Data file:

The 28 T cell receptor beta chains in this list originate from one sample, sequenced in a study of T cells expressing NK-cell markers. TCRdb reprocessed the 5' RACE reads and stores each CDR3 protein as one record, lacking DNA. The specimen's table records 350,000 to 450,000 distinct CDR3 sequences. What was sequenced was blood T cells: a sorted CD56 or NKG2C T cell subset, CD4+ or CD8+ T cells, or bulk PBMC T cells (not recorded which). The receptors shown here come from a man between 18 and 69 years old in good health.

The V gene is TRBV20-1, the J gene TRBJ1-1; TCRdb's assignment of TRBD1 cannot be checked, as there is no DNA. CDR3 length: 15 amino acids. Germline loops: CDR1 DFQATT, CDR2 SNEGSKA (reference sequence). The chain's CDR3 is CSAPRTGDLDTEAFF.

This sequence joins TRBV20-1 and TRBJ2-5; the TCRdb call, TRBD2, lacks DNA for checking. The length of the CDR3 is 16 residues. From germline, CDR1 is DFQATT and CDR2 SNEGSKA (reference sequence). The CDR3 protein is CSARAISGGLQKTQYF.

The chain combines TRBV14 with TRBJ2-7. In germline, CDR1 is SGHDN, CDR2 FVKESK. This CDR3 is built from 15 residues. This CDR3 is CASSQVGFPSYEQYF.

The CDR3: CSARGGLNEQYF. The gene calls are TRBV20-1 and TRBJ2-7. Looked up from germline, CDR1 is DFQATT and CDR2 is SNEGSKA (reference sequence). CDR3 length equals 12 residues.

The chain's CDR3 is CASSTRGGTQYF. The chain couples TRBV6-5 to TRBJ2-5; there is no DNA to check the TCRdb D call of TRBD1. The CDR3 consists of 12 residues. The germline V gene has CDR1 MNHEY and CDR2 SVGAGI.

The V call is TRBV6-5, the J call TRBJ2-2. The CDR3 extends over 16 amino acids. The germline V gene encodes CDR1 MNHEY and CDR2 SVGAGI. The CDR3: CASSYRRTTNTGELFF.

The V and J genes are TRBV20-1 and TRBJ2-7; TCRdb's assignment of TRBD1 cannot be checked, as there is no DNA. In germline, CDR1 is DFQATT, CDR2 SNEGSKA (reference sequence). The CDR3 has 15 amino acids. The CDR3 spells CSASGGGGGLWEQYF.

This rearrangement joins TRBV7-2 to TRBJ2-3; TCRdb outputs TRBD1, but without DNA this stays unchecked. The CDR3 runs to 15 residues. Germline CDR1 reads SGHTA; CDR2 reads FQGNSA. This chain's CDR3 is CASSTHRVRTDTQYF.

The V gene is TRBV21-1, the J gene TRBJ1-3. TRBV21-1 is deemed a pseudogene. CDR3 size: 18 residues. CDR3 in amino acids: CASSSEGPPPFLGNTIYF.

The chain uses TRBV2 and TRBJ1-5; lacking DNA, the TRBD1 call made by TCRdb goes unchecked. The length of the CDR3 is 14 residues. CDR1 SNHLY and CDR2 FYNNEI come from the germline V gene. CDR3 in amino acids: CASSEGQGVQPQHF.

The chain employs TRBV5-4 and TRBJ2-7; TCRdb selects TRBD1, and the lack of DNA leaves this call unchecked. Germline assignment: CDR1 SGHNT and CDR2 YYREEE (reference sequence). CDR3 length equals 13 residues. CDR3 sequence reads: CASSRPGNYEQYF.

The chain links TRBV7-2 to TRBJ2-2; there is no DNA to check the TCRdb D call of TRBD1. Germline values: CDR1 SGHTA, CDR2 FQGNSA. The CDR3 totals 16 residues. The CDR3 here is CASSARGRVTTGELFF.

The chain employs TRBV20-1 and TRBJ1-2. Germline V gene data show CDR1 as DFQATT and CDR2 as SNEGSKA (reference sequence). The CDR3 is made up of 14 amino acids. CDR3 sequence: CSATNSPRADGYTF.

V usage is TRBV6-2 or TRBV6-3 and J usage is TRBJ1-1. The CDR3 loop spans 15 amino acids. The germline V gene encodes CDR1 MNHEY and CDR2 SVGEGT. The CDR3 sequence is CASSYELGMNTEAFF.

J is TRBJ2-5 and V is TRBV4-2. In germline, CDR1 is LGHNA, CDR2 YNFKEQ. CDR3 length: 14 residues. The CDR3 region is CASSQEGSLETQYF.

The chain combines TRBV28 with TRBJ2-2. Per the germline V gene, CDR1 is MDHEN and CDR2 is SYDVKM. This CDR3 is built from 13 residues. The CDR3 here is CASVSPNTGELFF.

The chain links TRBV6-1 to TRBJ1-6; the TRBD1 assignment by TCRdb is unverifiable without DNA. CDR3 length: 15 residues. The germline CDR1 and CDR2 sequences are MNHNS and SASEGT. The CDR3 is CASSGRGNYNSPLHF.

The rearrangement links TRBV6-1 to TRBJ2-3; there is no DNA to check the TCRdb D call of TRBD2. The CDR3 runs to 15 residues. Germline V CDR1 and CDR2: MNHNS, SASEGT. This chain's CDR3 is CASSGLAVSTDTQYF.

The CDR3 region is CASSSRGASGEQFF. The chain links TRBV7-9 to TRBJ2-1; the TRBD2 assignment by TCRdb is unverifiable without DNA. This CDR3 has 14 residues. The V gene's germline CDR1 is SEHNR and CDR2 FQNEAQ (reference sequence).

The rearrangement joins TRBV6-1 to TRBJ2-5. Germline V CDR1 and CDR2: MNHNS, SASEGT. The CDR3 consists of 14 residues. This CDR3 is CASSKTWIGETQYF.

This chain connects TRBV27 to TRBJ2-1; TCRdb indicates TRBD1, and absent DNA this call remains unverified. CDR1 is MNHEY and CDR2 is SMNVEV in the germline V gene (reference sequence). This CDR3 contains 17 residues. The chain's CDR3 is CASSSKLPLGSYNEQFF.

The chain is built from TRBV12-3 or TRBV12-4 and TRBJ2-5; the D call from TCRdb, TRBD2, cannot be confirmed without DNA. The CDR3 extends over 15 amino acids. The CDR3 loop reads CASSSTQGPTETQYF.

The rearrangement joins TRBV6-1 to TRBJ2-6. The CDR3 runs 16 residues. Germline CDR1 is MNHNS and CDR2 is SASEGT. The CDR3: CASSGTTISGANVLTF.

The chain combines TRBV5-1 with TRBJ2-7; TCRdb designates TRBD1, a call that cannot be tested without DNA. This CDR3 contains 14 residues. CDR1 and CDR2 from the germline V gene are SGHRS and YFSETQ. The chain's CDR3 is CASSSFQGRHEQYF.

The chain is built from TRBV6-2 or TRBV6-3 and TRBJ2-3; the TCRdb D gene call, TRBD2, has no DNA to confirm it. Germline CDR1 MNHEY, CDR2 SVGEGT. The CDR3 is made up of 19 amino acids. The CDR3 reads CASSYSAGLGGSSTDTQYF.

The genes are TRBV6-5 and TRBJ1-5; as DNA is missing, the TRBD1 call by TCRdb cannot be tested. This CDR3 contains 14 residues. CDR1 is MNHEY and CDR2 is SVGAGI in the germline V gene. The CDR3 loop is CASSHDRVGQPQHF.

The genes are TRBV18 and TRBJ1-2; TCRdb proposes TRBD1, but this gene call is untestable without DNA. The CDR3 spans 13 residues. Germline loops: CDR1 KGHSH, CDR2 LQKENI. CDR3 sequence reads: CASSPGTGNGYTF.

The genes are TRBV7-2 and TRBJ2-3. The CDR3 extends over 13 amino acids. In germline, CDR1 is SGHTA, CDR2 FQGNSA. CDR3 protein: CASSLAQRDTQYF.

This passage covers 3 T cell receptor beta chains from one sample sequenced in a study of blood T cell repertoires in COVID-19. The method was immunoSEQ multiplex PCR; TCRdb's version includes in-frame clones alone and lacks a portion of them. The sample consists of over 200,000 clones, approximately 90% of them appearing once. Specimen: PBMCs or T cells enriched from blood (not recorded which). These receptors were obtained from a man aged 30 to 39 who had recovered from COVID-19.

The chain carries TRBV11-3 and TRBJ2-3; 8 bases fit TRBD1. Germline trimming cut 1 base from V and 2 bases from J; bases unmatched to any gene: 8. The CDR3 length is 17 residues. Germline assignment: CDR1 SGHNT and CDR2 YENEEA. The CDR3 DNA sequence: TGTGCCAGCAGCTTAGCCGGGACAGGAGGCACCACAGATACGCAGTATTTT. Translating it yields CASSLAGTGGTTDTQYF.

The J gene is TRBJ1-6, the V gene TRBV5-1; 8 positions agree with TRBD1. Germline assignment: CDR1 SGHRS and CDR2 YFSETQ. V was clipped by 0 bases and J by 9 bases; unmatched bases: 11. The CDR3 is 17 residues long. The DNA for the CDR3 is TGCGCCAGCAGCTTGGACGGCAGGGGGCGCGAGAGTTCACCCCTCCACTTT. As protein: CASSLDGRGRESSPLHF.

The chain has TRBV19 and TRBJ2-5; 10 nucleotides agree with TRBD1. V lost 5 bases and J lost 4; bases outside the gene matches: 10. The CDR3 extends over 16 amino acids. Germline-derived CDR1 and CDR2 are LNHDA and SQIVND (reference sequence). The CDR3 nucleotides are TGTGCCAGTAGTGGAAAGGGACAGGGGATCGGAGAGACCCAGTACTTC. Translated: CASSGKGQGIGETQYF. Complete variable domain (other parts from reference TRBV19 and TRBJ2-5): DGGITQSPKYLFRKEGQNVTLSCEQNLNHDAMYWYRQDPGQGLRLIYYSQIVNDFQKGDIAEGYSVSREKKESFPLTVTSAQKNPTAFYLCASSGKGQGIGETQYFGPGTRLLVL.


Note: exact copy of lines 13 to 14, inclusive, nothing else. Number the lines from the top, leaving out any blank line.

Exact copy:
The chain links TRBV7-2 to TRBJ2-2; there is no DNA to check the TCRdb D call of TRBD1. Germline values: CDR1 SGHTA, CDR2 FQGNSA. The CDR3 totals 16 residues. The CDR3 here is CASSARGRVTTGELFF.

The chain employs TRBV20-1 and TRBJ1-2. Germline V gene data show CDR1 as DFQATT and CDR2 as SNEGSKA (reference sequence). The CDR3 is made up of 14 amino acids. CDR3 sequence: CSATNSPRADGYTF.